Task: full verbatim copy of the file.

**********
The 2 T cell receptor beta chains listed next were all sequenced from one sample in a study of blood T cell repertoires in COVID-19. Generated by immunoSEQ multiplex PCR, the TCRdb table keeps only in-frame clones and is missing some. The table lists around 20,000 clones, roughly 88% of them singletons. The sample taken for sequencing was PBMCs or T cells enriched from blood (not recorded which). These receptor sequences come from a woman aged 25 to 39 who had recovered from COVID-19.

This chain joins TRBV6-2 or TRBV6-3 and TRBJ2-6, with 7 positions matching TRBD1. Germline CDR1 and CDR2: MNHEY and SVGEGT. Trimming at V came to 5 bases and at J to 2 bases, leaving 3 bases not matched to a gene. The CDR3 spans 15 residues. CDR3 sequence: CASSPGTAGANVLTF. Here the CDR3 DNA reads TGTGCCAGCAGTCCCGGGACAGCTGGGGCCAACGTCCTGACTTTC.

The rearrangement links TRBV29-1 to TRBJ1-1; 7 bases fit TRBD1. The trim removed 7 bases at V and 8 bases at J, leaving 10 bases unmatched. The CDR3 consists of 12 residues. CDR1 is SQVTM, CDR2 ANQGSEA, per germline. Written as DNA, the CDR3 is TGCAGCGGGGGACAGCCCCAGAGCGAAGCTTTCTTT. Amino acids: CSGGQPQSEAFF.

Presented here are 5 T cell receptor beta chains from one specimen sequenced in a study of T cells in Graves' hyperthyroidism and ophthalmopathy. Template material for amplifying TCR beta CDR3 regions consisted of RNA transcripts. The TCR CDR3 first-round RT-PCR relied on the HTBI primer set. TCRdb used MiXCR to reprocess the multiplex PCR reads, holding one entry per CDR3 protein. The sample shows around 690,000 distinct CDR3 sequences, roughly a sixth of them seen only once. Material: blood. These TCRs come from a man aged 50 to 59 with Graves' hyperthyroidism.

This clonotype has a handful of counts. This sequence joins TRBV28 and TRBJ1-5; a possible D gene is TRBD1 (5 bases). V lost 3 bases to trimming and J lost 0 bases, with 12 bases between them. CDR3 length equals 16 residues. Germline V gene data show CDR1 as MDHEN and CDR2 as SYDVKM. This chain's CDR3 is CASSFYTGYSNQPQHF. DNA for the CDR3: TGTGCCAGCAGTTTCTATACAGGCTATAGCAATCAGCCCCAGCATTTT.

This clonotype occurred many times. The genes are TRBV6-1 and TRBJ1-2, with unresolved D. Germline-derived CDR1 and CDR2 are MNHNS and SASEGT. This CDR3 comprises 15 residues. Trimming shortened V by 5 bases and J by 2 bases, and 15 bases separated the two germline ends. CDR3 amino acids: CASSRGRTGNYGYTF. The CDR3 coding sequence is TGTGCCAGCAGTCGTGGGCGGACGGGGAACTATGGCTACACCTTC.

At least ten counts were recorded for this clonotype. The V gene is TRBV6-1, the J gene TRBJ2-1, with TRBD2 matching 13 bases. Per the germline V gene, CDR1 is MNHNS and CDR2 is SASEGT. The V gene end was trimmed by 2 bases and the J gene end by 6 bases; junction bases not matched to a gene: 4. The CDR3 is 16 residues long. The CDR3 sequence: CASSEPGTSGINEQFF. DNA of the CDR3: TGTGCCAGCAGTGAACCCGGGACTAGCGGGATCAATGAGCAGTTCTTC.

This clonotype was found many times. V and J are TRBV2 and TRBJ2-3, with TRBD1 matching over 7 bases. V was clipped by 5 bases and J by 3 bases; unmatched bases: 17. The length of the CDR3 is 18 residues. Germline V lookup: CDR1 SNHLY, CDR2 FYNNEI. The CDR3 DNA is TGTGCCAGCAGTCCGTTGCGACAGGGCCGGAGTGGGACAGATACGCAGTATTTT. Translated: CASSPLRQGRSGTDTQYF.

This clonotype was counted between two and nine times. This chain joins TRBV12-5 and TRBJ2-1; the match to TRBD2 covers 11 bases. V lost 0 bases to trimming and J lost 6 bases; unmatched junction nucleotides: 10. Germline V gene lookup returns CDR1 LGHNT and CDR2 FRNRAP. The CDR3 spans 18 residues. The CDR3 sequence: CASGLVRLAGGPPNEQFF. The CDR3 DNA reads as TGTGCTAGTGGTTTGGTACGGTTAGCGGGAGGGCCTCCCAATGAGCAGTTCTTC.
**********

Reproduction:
The 2 T cell receptor beta chains listed next were all sequenced from one sample in a study of blood T cell repertoires in COVID-19. Generated by immunoSEQ multiplex PCR, the TCRdb table keeps only in-frame clones and is missing some. The table lists around 20,000 clones, roughly 88% of them singletons. The sample taken for sequencing was PBMCs or T cells enriched from blood (not recorded which). These receptor sequences come from a woman aged 25 to 39 who had recovered from COVID-19.

This chain joins TRBV6-2 or TRBV6-3 and TRBJ2-6, with 7 positions matching TRBD1. Germline CDR1 and CDR2: MNHEY and SVGEGT. Trimming at V came to 5 bases and at J to 2 bases, leaving 3 bases not matched to a gene. The CDR3 spans 15 residues. CDR3 sequence: CASSPGTAGANVLTF. Here the CDR3 DNA reads TGTGCCAGCAGTCCCGGGACAGCTGGGGCCAACGTCCTGACTTTC.

The rearrangement links TRBV29-1 to TRBJ1-1; 7 bases fit TRBD1. The trim removed 7 bases at V and 8 bases at J, leaving 10 bases unmatched. The CDR3 consists of 12 residues. CDR1 is SQVTM, CDR2 ANQGSEA, per germline. Written as DNA, the CDR3 is TGCAGCGGGGGACAGCCCCAGAGCGAAGCTTTCTTT. Amino acids: CSGGQPQSEAFF.

Presented here are 5 T cell receptor beta chains from one specimen sequenced in a study of T cells in Graves' hyperthyroidism and ophthalmopathy. Template material for amplifying TCR beta CDR3 regions consisted of RNA transcripts. The TCR CDR3 first-round RT-PCR relied on the HTBI primer set. TCRdb used MiXCR to reprocess the multiplex PCR reads, holding one entry per CDR3 protein. The sample shows around 690,000 distinct CDR3 sequences, roughly a sixth of them seen only once. Material: blood. These TCRs come from a man aged 50 to 59 with Graves' hyperthyroidism.

This clonotype has a handful of counts. This sequence joins TRBV28 and TRBJ1-5; a possible D gene is TRBD1 (5 bases). V lost 3 bases to trimming and J lost 0 bases, with 12 bases between them. CDR3 length equals 16 residues. Germline V gene data show CDR1 as MDHEN and CDR2 as SYDVKM. This chain's CDR3 is CASSFYTGYSNQPQHF. DNA for the CDR3: TGTGCCAGCAGTTTCTATACAGGCTATAGCAATCAGCCCCAGCATTTT.

This clonotype occurred many times. The genes are TRBV6-1 and TRBJ1-2, with unresolved D. Germline-derived CDR1 and CDR2 are MNHNS and SASEGT. This CDR3 comprises 15 residues. Trimming shortened V by 5 bases and J by 2 bases, and 15 bases separated the two germline ends. CDR3 amino acids: CASSRGRTGNYGYTF. The CDR3 coding sequence is TGTGCCAGCAGTCGTGGGCGGACGGGGAACTATGGCTACACCTTC.

At least ten counts were recorded for this clonotype. The V gene is TRBV6-1, the J gene TRBJ2-1, with TRBD2 matching 13 bases. Per the germline V gene, CDR1 is MNHNS and CDR2 is SASEGT. The V gene end was trimmed by 2 bases and the J gene end by 6 bases; junction bases not matched to a gene: 4. The CDR3 is 16 residues long. The CDR3 sequence: CASSEPGTSGINEQFF. DNA of the CDR3: TGTGCCAGCAGTGAACCCGGGACTAGCGGGATCAATGAGCAGTTCTTC.

This clonotype was found many times. V and J are TRBV2 and TRBJ2-3, with TRBD1 matching over 7 bases. V was clipped by 5 bases and J by 3 bases; unmatched bases: 17. The length of the CDR3 is 18 residues. Germline V lookup: CDR1 SNHLY, CDR2 FYNNEI. The CDR3 DNA is TGTGCCAGCAGTCCGTTGCGACAGGGCCGGAGTGGGACAGATACGCAGTATTTT. Translated: CASSPLRQGRSGTDTQYF.

This clonotype was counted between two and nine times. This chain joins TRBV12-5 and TRBJ2-1; the match to TRBD2 covers 11 bases. V lost 0 bases to trimming and J lost 6 bases; unmatched junction nucleotides: 10. Germline V gene lookup returns CDR1 LGHNT and CDR2 FRNRAP. The CDR3 spans 18 residues. The CDR3 sequence: CASGLVRLAGGPPNEQFF. The CDR3 DNA reads as TGTGCTAGTGGTTTGGTACGGTTAGCGGGAGGGCCTCCCAATGAGCAGTTCTTC.